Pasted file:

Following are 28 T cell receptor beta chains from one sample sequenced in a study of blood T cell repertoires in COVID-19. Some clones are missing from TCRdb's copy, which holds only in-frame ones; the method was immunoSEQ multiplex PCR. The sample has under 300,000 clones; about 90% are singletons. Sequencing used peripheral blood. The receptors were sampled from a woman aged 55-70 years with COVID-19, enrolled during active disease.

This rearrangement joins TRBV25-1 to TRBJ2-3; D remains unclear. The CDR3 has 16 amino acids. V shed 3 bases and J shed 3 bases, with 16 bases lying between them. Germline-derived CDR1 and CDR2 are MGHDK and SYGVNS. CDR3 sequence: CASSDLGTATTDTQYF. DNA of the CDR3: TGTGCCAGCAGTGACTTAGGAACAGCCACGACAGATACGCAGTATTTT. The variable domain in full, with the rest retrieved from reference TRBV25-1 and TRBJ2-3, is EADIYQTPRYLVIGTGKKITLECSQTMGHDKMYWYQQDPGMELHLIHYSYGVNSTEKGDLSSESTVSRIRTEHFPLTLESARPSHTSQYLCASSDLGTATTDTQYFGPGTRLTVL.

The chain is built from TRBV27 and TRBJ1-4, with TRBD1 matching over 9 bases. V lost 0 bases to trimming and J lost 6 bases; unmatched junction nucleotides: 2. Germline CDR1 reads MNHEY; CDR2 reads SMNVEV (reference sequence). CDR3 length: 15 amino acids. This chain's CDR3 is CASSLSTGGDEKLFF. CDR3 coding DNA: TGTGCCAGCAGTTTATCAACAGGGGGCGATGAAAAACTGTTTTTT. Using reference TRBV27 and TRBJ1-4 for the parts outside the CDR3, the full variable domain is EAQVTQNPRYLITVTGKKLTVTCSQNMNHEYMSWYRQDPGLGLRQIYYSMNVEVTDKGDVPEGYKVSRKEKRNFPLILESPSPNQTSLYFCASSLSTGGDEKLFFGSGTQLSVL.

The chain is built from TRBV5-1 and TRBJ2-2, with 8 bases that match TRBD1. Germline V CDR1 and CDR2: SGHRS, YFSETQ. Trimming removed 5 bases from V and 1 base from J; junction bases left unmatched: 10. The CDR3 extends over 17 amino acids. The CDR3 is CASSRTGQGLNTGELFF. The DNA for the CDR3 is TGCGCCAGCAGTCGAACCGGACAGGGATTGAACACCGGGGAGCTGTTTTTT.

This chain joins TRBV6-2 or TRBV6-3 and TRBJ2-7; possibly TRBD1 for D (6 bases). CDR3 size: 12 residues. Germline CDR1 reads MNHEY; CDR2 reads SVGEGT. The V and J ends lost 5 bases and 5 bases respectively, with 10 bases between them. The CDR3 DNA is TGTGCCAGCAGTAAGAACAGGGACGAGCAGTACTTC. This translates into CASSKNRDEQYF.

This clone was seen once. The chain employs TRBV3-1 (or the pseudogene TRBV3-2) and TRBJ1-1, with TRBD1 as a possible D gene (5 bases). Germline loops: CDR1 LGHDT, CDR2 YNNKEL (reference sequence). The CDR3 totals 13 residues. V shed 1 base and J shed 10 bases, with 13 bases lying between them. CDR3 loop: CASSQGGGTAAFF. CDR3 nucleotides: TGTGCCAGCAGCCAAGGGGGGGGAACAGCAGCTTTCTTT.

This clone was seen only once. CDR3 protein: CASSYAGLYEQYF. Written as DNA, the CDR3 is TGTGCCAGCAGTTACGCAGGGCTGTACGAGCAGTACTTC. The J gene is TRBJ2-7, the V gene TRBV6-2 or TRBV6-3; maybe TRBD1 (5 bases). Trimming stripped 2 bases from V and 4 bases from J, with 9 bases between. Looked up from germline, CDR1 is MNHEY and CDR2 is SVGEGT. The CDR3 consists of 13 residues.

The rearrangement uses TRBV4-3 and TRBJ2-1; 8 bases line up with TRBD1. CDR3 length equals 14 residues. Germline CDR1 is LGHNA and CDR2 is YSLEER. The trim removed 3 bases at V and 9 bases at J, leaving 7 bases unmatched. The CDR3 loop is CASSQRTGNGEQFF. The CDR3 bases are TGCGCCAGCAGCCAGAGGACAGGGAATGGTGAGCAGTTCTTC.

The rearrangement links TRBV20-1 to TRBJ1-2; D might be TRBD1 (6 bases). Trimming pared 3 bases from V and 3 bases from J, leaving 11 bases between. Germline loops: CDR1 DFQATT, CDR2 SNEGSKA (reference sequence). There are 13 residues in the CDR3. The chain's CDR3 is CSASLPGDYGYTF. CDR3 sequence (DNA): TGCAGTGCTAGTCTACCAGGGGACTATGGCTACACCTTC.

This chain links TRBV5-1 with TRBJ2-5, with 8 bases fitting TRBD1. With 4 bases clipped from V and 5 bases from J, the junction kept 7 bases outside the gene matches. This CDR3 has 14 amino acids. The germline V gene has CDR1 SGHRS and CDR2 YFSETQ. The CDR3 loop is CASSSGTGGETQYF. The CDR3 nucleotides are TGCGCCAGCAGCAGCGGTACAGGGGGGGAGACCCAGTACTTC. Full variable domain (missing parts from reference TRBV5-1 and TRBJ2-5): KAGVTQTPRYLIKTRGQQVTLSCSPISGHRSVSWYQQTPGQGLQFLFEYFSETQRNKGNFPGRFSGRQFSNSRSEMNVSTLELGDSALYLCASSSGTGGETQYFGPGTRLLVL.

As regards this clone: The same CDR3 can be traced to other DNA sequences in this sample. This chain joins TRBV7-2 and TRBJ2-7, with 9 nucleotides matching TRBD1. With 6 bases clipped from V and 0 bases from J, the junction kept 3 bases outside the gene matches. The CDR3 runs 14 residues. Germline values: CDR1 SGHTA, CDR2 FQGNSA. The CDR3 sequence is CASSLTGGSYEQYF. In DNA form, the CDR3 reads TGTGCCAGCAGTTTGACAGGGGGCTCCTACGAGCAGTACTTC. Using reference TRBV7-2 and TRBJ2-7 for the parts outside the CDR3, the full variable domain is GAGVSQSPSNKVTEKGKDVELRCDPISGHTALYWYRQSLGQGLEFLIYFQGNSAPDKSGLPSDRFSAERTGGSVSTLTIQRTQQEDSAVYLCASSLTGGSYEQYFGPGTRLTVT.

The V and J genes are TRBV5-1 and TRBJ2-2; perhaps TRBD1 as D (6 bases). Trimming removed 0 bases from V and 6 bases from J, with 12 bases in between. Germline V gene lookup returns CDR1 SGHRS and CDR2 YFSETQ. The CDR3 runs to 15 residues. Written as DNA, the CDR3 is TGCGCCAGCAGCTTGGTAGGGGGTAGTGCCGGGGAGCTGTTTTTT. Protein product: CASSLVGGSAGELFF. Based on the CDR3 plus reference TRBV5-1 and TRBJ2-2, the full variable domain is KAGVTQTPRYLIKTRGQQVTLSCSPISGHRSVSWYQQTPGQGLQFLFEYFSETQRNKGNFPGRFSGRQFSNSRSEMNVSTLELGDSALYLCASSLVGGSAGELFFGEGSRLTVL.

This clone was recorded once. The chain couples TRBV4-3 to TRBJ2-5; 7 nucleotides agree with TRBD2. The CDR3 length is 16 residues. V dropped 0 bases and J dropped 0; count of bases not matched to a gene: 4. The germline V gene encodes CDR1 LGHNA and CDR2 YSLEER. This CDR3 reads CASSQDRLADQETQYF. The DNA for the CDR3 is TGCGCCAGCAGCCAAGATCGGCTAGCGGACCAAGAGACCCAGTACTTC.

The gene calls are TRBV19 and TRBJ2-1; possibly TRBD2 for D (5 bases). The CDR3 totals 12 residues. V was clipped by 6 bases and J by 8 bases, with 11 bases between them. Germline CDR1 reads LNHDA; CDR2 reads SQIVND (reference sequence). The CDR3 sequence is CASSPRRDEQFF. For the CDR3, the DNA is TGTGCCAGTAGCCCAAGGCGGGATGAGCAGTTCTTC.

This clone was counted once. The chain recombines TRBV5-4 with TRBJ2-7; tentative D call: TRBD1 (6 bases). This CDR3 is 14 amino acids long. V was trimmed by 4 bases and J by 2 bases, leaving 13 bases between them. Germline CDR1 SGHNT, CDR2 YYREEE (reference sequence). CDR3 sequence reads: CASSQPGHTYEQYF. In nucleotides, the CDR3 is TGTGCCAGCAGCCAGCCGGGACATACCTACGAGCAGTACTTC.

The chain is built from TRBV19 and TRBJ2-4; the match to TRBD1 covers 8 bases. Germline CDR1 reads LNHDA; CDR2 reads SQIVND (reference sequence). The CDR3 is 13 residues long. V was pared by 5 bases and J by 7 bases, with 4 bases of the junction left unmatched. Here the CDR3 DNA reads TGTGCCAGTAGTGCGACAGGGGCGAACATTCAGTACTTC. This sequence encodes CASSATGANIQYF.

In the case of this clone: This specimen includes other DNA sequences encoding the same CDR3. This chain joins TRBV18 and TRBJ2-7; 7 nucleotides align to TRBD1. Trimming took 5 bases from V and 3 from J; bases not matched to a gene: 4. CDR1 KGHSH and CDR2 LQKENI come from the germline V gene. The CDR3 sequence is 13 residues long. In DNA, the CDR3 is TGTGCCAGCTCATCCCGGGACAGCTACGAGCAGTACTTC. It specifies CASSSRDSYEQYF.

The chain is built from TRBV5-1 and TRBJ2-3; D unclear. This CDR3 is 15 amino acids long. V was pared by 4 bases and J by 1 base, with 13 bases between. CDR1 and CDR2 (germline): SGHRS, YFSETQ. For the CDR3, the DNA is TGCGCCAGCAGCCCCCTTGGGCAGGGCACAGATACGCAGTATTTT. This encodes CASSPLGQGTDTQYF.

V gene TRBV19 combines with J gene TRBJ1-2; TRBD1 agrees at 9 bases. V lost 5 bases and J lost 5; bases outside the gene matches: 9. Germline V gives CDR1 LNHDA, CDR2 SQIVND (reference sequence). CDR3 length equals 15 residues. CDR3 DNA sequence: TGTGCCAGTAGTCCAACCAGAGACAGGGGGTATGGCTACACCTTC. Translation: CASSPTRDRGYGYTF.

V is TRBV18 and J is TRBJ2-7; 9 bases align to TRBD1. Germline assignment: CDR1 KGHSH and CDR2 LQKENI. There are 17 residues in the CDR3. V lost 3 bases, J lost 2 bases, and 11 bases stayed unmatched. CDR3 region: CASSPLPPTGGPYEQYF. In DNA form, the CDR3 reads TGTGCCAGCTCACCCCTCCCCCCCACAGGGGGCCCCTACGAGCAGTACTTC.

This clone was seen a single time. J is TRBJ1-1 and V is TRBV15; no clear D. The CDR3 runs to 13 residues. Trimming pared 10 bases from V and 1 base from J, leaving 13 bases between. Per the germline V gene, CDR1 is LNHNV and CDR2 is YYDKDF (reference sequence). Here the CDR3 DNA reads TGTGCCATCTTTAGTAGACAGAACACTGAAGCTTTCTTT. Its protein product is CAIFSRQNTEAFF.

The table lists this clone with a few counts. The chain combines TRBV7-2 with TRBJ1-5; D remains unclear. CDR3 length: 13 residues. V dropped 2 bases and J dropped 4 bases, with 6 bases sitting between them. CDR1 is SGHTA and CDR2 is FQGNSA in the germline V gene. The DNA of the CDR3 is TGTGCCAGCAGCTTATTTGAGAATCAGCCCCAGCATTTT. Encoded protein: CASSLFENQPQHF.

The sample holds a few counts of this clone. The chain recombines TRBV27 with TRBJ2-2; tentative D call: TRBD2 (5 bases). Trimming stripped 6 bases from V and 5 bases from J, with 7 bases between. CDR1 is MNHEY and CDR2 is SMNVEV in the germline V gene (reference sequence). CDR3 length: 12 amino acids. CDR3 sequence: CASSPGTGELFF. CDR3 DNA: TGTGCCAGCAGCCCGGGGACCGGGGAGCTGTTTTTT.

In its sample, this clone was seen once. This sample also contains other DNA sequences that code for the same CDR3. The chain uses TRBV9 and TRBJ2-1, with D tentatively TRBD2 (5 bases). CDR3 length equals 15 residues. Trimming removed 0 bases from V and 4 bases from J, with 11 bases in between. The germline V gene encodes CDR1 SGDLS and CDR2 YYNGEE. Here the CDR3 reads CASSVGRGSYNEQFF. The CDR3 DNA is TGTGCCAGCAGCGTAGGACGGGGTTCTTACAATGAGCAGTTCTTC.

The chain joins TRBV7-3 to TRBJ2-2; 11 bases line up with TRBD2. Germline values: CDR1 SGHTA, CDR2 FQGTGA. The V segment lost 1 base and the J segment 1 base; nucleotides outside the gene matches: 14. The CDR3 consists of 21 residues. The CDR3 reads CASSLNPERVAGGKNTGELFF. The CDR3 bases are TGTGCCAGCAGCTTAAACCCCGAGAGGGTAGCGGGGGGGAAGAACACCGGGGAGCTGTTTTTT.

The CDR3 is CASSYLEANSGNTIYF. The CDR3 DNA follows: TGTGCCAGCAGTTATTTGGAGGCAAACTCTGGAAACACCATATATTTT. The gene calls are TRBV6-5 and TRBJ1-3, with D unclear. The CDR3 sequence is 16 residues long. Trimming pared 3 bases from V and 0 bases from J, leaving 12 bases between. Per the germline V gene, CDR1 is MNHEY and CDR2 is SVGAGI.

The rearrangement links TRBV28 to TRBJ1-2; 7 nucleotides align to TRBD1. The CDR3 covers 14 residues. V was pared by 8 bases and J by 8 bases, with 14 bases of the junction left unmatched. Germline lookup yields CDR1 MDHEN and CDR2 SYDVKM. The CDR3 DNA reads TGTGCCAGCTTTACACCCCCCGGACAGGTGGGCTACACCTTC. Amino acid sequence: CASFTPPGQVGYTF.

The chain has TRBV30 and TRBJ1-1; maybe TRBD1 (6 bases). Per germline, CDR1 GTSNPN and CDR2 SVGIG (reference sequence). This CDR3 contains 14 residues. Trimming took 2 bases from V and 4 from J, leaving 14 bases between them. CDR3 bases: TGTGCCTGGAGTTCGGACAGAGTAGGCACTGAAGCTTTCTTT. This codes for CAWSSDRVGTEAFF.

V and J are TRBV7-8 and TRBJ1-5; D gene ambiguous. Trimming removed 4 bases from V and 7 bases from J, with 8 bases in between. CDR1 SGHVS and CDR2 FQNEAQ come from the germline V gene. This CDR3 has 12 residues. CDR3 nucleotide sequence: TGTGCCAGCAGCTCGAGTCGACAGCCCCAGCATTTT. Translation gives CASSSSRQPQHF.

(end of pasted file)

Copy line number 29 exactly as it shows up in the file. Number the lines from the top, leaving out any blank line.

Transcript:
V and J are TRBV7-8 and TRBJ1-5; D gene ambiguous. Trimming removed 4 bases from V and 7 bases from J, with 8 bases in between. CDR1 SGHVS and CDR2 FQNEAQ come from the germline V gene. This CDR3 has 12 residues. CDR3 nucleotide sequence: TGTGCCAGCAGCTCGAGTCGACAGCCCCAGCATTTT. Translation gives CASSSSRQPQHF.